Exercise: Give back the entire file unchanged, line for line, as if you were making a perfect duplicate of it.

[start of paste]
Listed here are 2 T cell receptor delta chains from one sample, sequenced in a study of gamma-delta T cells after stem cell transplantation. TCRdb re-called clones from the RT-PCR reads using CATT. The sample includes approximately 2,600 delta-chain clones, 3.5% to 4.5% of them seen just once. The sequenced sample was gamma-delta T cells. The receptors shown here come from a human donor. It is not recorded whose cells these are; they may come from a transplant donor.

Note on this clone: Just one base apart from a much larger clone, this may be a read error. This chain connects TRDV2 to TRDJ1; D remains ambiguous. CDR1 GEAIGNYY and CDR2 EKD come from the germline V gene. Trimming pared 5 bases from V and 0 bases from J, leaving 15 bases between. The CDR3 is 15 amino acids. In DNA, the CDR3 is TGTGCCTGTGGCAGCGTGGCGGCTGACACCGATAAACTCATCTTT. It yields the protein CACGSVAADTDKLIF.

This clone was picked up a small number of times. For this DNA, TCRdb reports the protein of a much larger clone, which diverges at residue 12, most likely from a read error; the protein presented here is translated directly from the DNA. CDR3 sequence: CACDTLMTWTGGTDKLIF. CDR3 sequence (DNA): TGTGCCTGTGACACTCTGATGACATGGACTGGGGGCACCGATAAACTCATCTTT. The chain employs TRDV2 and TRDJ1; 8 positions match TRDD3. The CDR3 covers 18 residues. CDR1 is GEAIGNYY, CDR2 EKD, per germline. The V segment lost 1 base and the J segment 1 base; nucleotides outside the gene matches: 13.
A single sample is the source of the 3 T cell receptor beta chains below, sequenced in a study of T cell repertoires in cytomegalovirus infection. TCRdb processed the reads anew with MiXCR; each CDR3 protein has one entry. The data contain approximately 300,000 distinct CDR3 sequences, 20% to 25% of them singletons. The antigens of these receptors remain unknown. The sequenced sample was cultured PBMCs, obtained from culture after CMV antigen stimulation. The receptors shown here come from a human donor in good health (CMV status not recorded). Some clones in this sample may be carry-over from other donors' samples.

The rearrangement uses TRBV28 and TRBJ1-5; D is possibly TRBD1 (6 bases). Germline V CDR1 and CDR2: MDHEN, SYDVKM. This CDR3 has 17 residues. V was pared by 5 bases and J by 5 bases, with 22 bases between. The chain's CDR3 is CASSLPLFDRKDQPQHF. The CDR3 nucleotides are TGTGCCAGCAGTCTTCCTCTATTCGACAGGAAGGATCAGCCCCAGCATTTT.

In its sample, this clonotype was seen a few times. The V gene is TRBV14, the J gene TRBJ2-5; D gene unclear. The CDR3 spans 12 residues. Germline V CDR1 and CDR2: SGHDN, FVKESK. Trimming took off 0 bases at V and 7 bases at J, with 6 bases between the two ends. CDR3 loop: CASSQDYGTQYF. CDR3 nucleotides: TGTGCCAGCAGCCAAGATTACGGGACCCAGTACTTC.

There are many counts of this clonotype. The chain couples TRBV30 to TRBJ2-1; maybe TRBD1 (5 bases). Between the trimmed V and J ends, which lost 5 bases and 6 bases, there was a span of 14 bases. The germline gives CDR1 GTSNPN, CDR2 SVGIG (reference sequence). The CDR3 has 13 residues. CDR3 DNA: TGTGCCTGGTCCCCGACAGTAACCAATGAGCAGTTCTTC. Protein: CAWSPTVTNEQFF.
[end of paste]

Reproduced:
Listed here are 2 T cell receptor delta chains from one sample, sequenced in a study of gamma-delta T cells after stem cell transplantation. TCRdb re-called clones from the RT-PCR reads using CATT. The sample includes approximately 2,600 delta-chain clones, 3.5% to 4.5% of them seen just once. The sequenced sample was gamma-delta T cells. The receptors shown here come from a human donor. It is not recorded whose cells these are; they may come from a transplant donor.

Note on this clone: Just one base apart from a much larger clone, this may be a read error. This chain connects TRDV2 to TRDJ1; D remains ambiguous. CDR1 GEAIGNYY and CDR2 EKD come from the germline V gene. Trimming pared 5 bases from V and 0 bases from J, leaving 15 bases between. The CDR3 is 15 amino acids. In DNA, the CDR3 is TGTGCCTGTGGCAGCGTGGCGGCTGACACCGATAAACTCATCTTT. It yields the protein CACGSVAADTDKLIF.

This clone was picked up a small number of times. For this DNA, TCRdb reports the protein of a much larger clone, which diverges at residue 12, most likely from a read error; the protein presented here is translated directly from the DNA. CDR3 sequence: CACDTLMTWTGGTDKLIF. CDR3 sequence (DNA): TGTGCCTGTGACACTCTGATGACATGGACTGGGGGCACCGATAAACTCATCTTT. The chain employs TRDV2 and TRDJ1; 8 positions match TRDD3. The CDR3 covers 18 residues. CDR1 is GEAIGNYY, CDR2 EKD, per germline. The V segment lost 1 base and the J segment 1 base; nucleotides outside the gene matches: 13.
A single sample is the source of the 3 T cell receptor beta chains below, sequenced in a study of T cell repertoires in cytomegalovirus infection. TCRdb processed the reads anew with MiXCR; each CDR3 protein has one entry. The data contain approximately 300,000 distinct CDR3 sequences, 20% to 25% of them singletons. The antigens of these receptors remain unknown. The sequenced sample was cultured PBMCs, obtained from culture after CMV antigen stimulation. The receptors shown here come from a human donor in good health (CMV status not recorded). Some clones in this sample may be carry-over from other donors' samples.

The rearrangement uses TRBV28 and TRBJ1-5; D is possibly TRBD1 (6 bases). Germline V CDR1 and CDR2: MDHEN, SYDVKM. This CDR3 has 17 residues. V was pared by 5 bases and J by 5 bases, with 22 bases between. The chain's CDR3 is CASSLPLFDRKDQPQHF. The CDR3 nucleotides are TGTGCCAGCAGTCTTCCTCTATTCGACAGGAAGGATCAGCCCCAGCATTTT.

In its sample, this clonotype was seen a few times. The V gene is TRBV14, the J gene TRBJ2-5; D gene unclear. The CDR3 spans 12 residues. Germline V CDR1 and CDR2: SGHDN, FVKESK. Trimming took off 0 bases at V and 7 bases at J, with 6 bases between the two ends. CDR3 loop: CASSQDYGTQYF. CDR3 nucleotides: TGTGCCAGCAGCCAAGATTACGGGACCCAGTACTTC.

There are many counts of this clonotype. The chain couples TRBV30 to TRBJ2-1; maybe TRBD1 (5 bases). Between the trimmed V and J ends, which lost 5 bases and 6 bases, there was a span of 14 bases. The germline gives CDR1 GTSNPN, CDR2 SVGIG (reference sequence). The CDR3 has 13 residues. CDR3 DNA: TGTGCCTGGTCCCCGACAGTAACCAATGAGCAGTTCTTC. Protein: CAWSPTVTNEQFF.